I have nailed the goodbye.
After just one college semester in the books, I have the goodbye down. I help load the car, give her a big hug and smile, remind her to drive safely and then wave until her car leaves the driveway.
No, the goodbye is easy. It’s the 24 hours after the goodbye — that’s the real challenge.
Based on her two quick visits home during fall semester, here is how I predict it will go for me in January:
Well, that wasn’t so hard. I’m getting really great at goodbyes. Oh, shoot, she left her Christmas candy here. The one with hazelnuts so her allergic sister and brother can’t eat it. I can’t toss out perfectly good chocolate from Santa, though. Oooh, I know. I can send it in a care package. That’s what I’ll do. Cool.
I head upstairs because, you know, laundry. Always laundry.
Why are some of her t-shirts in the dryer? Did she forget these too? Oh, these are the ones she keeps at home. I’ll just put them away now. But, wait. I have to go into her room to do that. Okay, I’ve got this. It’s fine. I’m fine!
Her room. Full of life (ie. mess, friends, the dog, etc) during December is now clean, dark and quiet – except for the fan she’s left on. The fan she can’t sleep without. And the closet light is on. I’ll just drop these shirts right here on her dresser. Why is her dresser so clean? I hate this. I really should turn off the fan and light. Maybe I’ll just leave them on for one night. I’ll turn them off tomorrow. No biggie. There’s something in my eyes. I need to get out of this room ASAP.
Ok, I’m out. Should I close the door? She always closes her door when she’s home. Let’s just leave it open for now. I mean, she’s not in it. Why is this lump in my throat? Oh gosh, I need to stay busy.
I know. I can grocery shop. We need food for the week ahead. That will kill another hour. Ok, this is good. My mind is occupied. Wait, put that cereal back. That’s the one she likes. And not that flavor of chips. Get the barbecue ones her brother always wants. Gosh, this stinks. I mean, really. It really stinks. I want to go home.
I’ve got the groceries all put away and it’s time to take the boy to confirmation class at church. We need to hustle and it’s already dark out. I hope she’s driving safely and not speeding like me. It’s a 3.5-hour drive for her. She should be back now, right? I’m sure she’s back. I mean, I would know if anything bad had happened, wouldn’t I?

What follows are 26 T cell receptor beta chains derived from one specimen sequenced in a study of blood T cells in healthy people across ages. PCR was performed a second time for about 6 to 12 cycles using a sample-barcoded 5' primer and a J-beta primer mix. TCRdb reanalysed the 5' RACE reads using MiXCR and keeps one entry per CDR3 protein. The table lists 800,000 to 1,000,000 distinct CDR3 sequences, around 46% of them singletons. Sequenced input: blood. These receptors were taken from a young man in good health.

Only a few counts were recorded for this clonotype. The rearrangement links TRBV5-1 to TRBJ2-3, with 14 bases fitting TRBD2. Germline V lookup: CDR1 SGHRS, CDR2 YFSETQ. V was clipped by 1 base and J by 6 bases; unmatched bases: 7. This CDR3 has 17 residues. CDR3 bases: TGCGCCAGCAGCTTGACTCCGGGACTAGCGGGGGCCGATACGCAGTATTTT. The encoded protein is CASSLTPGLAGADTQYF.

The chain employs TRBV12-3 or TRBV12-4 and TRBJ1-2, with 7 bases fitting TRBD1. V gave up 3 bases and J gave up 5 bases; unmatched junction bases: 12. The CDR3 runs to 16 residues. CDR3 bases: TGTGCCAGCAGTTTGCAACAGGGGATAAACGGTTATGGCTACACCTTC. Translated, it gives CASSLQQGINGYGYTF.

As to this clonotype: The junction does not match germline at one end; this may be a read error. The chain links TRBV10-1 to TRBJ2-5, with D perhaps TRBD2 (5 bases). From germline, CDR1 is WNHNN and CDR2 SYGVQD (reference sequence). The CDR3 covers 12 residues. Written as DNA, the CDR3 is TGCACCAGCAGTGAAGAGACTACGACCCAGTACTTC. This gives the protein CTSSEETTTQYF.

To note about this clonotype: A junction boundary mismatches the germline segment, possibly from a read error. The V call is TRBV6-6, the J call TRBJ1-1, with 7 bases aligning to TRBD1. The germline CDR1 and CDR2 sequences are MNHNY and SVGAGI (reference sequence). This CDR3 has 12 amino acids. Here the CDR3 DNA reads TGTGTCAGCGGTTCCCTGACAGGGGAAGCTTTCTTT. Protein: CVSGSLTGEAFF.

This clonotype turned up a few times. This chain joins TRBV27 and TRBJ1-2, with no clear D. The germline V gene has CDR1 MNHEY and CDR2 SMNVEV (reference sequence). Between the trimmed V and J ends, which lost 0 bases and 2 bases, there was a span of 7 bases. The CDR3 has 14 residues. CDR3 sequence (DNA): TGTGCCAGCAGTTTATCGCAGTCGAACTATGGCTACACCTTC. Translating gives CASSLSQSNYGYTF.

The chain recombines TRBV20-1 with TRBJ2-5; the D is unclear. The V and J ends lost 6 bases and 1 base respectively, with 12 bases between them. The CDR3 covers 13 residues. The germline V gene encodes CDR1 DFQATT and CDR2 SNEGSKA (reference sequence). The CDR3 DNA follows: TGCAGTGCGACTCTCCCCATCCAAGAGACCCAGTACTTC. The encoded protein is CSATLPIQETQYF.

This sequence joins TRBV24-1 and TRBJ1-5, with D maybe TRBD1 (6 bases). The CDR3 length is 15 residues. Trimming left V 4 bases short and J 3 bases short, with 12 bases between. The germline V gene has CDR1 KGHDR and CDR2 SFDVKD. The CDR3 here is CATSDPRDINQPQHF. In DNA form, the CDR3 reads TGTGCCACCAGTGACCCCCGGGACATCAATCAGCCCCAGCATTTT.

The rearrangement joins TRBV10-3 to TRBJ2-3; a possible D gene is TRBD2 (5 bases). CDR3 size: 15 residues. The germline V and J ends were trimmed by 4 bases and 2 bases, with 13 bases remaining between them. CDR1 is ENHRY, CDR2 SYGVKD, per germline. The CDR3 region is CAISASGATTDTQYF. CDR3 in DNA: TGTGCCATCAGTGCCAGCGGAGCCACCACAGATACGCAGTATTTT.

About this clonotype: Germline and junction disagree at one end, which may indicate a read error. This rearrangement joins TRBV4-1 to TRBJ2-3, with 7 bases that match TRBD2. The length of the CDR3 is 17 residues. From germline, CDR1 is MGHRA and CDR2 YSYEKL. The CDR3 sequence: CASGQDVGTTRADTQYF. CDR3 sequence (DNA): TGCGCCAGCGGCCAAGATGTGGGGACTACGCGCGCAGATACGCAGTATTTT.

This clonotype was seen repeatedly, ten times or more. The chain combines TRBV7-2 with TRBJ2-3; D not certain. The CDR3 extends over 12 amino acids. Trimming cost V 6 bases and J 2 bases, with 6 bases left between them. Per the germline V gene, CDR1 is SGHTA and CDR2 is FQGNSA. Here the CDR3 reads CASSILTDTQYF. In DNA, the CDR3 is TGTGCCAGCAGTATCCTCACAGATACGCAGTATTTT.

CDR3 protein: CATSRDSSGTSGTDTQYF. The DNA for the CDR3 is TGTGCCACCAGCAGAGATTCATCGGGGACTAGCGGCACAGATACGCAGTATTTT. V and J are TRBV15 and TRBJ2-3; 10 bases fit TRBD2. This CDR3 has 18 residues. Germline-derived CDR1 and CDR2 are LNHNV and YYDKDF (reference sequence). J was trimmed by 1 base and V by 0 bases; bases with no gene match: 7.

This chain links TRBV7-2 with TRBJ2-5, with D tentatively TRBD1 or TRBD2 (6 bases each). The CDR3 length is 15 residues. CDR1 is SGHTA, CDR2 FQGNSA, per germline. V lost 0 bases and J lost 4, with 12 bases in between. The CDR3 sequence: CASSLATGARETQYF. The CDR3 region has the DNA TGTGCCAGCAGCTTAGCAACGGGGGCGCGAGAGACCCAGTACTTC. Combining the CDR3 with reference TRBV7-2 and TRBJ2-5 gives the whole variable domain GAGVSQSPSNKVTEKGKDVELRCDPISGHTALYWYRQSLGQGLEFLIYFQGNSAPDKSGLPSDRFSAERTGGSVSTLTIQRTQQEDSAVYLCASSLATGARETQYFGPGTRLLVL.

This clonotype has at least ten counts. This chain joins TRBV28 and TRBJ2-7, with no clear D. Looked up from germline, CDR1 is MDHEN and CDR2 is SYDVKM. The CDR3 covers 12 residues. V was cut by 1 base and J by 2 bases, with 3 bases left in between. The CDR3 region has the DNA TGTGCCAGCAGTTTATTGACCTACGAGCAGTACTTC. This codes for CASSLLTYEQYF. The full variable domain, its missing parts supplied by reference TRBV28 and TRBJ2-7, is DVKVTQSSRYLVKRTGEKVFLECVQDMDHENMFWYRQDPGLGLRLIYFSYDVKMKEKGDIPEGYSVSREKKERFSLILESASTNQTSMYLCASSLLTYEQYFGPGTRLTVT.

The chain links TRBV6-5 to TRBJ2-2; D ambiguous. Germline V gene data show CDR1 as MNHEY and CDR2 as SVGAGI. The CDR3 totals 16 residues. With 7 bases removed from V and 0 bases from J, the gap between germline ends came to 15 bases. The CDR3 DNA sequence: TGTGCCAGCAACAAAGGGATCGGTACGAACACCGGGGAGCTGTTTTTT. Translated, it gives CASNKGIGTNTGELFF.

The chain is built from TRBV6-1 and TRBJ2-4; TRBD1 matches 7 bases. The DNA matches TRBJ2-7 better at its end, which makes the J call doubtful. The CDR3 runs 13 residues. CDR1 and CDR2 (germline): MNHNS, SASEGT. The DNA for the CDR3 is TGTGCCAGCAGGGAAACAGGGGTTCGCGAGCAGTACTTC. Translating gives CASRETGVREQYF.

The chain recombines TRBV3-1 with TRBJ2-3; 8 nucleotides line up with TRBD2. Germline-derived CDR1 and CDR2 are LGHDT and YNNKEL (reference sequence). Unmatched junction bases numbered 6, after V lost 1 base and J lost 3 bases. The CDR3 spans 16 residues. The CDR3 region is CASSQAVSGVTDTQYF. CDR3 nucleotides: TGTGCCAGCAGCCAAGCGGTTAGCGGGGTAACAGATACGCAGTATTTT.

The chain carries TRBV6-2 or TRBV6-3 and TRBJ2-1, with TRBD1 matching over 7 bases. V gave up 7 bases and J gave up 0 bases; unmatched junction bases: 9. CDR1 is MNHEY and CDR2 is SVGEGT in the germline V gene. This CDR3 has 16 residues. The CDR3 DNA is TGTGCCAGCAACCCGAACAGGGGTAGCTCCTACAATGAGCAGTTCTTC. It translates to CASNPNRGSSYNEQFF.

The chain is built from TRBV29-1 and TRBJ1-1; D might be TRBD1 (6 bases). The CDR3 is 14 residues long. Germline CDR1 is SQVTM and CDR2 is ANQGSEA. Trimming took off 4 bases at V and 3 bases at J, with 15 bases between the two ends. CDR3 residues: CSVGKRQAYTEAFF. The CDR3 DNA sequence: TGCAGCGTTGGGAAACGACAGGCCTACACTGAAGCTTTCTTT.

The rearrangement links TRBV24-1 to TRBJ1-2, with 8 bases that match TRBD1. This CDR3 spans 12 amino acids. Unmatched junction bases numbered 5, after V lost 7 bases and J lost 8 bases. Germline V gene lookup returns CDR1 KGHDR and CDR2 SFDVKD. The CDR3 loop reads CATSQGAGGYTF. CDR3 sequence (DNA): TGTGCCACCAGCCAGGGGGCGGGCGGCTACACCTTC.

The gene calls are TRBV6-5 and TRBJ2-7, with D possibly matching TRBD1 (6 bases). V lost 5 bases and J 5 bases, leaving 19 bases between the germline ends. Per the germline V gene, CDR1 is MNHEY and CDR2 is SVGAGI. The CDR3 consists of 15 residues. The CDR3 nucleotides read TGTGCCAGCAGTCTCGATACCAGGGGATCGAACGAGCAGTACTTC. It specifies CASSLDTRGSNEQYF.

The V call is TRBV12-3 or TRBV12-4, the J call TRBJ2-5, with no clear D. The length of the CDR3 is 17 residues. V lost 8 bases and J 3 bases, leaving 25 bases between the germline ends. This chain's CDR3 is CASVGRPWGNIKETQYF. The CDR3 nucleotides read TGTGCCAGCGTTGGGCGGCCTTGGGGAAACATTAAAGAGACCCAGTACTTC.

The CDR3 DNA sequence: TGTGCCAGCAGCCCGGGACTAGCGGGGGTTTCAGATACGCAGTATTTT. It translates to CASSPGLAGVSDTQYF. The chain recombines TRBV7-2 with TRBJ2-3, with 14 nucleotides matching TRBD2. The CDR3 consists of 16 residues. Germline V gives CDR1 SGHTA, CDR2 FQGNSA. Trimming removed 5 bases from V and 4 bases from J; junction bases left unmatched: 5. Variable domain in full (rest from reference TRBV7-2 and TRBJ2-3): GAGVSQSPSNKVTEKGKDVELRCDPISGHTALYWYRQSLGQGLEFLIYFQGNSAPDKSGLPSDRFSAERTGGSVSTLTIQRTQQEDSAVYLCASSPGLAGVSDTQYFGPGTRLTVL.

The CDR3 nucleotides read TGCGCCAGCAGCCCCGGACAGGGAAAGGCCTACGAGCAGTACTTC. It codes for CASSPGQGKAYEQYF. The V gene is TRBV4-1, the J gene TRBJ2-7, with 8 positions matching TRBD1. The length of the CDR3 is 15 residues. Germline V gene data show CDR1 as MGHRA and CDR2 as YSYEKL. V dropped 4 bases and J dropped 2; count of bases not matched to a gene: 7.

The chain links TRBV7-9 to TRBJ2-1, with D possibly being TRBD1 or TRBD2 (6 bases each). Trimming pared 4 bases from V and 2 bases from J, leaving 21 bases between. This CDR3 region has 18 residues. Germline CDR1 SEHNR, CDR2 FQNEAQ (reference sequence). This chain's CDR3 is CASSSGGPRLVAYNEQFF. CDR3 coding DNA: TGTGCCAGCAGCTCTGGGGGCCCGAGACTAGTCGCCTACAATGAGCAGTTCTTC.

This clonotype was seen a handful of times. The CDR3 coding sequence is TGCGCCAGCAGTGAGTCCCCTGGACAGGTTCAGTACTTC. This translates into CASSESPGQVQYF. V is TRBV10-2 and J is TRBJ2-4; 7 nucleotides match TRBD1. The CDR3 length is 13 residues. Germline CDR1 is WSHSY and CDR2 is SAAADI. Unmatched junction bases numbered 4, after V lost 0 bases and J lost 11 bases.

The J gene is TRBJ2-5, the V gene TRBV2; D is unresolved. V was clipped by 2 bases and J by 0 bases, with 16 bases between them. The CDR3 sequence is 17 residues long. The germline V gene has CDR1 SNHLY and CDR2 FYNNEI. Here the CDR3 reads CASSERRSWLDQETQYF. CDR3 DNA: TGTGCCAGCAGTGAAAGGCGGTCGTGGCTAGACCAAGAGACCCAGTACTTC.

Let me just check her location on my phone. Ok, yes, she’s back. Totally fine! I wasn’t worried. Why is my heart racing? Stupid heart.
Back at home now, and I don’t have to pick the boy up for two hours. Yes! I can read my new book. The book I picked out at Barnes & Noble when we were shopping together. Her sister hates to shop. Dang, I’ll be back to shopping alone again. I hate shopping alone. Okay, I can’t concentrate on Margery and Ned’s issues. I’ve got issues of my own. I need mindless TV instead.
Why is the DVR full again?? Let me just cancel some of these recordings. Well, I can’t cancel The Voice. We used to watch that together and now we text about it. I have to keep up so we can discuss who’s awesome and who should win. And I can’t cancel those two shows even though she’s the only one who watches them. I know she’ll want them next time she’s home. When is she coming home again? No idea. Ok, never mind, I don’t want to watch TV.
I’ll clean! Cleaning is my jam. I’ll start in my bathroom. Ah, look, the bath bombs she gave this year. And in the closet? The wrapping paper pile from where she wrapped her friends’ gifts two weeks ago.
Get the idea? And it goes on and on and on for the next 20 hours or so.
Reminders of her are everywhere I look. Good reminders, but still there – making sure I know that she herself has gone from this space.
This place where I remain, along with her dad and sister and brother. This place where there’s still so much going on. This place where our regular life will resume come morning, and our new normal will begin again. Back to jobs, back to school, back to life. Back to being 3 hours and 21 minutes apart.
We will be fine. The goodbye was easy. It’s the first 24 hours that are the hardest.
But I’m totally learning to nail it, right?
Kelly Hays is a freelance writer living in suburban Atlanta with her husband and children. She has also worked as a public relations and internal communications manager for The Home Depot, Inc. Her work has previously appeared on Grown and Flown.